The Necklace Nebula is a looker, but there's a dramatic story behind its beauty. A newly released Hubble Space Telescope image highlights how the nebula got its flashy nickname. It looks like a wide oval of glittering cosmic gemstones.
Hubble is jointly run by
and ESA. NASA shared the planetary nebula image on Friday. The necklace is the work of two aging stars ESA describes as "doomed." One of them expanded and encompassed the other around 10,000 years ago.
"The smaller star continued to orbit inside its larger companion, increasing the bloated giant's rotation rate until large parts of it spun outwards into space," said ESA. "This escaping ring of debris formed the Necklace Nebula, with particularly dense clumps of gas forming the bright 'diamonds' around the ring."
You can spot the stars as the bright dot in the center of the nebula. It looks like a single point of light, but it's actually the two companions huddled together cosmically close. According to ESA, they orbit around each other in just over a day.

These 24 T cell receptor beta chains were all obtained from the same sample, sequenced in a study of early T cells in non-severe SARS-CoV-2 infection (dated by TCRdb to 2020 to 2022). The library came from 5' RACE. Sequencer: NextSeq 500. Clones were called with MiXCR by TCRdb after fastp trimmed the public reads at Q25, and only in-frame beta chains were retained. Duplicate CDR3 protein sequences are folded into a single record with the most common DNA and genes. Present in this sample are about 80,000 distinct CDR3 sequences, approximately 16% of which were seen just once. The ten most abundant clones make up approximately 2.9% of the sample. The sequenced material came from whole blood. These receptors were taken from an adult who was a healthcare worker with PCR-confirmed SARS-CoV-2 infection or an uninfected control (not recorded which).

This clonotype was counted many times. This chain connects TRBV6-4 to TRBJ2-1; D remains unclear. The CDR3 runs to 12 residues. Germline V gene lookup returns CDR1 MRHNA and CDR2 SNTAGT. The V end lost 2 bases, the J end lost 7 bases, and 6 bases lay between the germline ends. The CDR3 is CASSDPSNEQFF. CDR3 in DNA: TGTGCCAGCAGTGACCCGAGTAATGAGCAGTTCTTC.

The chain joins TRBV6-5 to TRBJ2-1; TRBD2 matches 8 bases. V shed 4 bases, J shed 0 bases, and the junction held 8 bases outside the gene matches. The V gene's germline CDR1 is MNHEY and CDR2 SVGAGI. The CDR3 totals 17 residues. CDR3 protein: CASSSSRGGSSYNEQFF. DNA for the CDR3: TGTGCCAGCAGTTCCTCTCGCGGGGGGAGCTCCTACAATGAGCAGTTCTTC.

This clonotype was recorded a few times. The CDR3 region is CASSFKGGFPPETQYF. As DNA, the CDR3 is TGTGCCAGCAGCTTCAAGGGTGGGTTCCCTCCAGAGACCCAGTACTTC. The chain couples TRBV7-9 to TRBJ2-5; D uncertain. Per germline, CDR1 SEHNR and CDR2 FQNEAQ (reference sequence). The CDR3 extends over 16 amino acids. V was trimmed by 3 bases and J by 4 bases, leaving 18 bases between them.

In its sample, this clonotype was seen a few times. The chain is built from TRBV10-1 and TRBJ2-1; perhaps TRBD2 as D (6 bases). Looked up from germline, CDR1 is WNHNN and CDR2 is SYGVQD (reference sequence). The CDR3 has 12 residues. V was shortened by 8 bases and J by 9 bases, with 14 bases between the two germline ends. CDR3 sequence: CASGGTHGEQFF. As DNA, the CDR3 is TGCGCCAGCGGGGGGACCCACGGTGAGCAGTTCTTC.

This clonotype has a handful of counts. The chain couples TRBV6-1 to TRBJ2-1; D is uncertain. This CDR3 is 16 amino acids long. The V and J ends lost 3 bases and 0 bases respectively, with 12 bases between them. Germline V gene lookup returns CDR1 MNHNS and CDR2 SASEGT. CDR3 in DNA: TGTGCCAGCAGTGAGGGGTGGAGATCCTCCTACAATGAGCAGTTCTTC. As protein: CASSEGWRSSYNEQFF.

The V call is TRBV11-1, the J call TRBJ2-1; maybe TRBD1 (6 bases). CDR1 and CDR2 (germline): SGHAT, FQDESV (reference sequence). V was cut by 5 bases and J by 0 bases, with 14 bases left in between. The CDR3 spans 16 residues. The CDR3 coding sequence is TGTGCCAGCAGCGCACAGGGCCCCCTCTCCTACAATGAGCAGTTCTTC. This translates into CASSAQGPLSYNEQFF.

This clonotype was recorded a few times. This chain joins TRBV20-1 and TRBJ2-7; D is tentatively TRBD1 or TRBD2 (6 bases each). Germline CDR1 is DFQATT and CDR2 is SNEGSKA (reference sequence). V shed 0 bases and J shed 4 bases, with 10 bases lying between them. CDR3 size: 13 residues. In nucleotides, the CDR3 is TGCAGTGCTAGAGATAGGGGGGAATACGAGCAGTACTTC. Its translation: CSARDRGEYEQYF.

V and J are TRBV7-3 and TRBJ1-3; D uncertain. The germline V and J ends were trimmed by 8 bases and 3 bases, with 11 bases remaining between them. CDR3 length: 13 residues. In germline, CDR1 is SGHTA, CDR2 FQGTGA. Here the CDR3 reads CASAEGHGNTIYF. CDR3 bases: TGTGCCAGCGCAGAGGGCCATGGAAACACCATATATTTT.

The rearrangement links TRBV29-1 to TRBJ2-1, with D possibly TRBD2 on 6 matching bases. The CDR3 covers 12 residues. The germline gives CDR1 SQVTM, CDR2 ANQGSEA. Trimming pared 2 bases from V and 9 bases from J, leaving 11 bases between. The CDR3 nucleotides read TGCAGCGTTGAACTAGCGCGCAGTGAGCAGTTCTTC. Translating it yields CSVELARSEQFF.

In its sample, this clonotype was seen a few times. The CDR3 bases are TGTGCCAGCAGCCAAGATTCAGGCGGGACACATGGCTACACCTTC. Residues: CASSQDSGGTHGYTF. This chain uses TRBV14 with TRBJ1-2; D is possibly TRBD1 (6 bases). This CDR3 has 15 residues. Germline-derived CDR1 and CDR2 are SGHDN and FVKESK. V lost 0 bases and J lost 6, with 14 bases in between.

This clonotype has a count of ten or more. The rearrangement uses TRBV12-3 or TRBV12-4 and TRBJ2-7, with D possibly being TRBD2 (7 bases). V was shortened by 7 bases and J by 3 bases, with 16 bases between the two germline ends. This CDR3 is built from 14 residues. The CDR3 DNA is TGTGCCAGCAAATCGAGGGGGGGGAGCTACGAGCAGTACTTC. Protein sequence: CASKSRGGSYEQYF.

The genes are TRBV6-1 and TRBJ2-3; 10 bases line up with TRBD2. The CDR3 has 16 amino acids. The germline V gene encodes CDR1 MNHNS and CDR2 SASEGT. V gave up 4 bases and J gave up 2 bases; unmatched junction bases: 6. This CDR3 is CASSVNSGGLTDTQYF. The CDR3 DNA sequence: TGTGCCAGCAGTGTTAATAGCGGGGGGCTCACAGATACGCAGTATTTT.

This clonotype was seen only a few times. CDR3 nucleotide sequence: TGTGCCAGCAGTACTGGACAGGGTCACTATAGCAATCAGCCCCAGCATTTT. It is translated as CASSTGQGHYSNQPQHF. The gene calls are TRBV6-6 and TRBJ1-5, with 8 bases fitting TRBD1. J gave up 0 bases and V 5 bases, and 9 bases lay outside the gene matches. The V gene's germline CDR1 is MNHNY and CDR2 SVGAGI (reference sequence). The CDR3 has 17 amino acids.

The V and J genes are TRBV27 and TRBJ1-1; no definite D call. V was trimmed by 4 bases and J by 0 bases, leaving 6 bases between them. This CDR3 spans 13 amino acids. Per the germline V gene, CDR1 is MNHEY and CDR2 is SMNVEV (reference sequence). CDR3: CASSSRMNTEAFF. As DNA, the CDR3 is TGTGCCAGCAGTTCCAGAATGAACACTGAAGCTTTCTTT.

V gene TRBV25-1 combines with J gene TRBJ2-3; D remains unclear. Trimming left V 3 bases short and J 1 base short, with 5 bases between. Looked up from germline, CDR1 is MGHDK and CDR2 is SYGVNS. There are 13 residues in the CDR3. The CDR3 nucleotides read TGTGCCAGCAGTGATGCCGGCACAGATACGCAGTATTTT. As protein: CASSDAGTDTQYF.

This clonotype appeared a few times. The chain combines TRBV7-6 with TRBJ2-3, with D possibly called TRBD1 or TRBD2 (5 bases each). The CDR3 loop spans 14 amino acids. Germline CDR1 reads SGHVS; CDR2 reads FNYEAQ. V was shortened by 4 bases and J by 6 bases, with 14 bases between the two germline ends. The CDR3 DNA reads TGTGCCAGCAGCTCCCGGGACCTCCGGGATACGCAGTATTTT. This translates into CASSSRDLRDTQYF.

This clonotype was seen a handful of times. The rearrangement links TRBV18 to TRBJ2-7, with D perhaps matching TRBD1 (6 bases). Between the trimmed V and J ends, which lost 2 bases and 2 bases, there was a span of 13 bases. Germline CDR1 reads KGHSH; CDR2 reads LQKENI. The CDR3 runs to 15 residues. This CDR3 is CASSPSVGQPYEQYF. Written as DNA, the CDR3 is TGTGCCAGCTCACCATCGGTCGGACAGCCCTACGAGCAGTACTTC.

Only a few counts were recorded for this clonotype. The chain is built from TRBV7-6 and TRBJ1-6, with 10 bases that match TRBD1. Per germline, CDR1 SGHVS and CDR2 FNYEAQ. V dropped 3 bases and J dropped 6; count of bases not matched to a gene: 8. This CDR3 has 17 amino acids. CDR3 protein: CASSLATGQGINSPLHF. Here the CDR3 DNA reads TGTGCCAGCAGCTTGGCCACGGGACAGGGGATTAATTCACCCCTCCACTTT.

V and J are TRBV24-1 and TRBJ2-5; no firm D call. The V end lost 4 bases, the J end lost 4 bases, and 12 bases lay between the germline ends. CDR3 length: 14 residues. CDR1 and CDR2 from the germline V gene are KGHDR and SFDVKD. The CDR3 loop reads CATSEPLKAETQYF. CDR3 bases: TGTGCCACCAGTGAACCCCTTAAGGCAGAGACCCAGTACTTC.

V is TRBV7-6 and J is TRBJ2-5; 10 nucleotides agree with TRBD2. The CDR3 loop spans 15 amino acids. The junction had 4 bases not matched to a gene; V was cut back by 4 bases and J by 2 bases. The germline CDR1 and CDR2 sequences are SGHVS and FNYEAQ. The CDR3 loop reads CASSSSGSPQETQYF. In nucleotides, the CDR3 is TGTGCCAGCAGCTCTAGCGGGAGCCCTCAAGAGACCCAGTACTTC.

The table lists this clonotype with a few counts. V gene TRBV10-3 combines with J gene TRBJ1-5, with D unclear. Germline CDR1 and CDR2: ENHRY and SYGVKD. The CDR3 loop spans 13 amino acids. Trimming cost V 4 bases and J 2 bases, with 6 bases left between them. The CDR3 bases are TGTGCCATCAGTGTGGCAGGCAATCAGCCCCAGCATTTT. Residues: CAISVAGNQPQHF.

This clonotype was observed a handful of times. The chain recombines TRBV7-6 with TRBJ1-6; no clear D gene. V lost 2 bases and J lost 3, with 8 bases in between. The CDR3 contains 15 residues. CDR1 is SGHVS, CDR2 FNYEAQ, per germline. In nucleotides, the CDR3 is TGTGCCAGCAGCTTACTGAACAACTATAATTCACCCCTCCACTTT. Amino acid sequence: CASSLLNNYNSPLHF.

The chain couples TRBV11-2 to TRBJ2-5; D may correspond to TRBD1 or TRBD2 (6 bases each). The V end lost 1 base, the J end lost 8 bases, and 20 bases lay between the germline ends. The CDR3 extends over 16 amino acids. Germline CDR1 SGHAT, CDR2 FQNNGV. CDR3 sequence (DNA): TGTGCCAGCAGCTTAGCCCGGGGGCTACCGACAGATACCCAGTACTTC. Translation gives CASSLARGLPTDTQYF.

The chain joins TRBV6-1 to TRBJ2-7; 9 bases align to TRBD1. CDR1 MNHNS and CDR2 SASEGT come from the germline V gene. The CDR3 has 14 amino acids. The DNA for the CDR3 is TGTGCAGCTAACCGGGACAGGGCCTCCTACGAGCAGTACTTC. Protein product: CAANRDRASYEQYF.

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The nebula's official name is PN G054.203.4 and it's located 15,000 light-years from Earth in "the Arrow" constellation Sagitta.
The image is a new, improved version of a previous view of the Necklace Nebula from 2011. The Hubble team has been going through and reprocessing some earlier images using better technology than was available at the time.
The necklace is a fitting companion to Hubble's recent 31st anniversary image of monster-sized star AG Carinae, which has a glowing ring-like look of its own. These space baubles are one way Hubble is communicating the wonders of the universe to all of us back on Earth.
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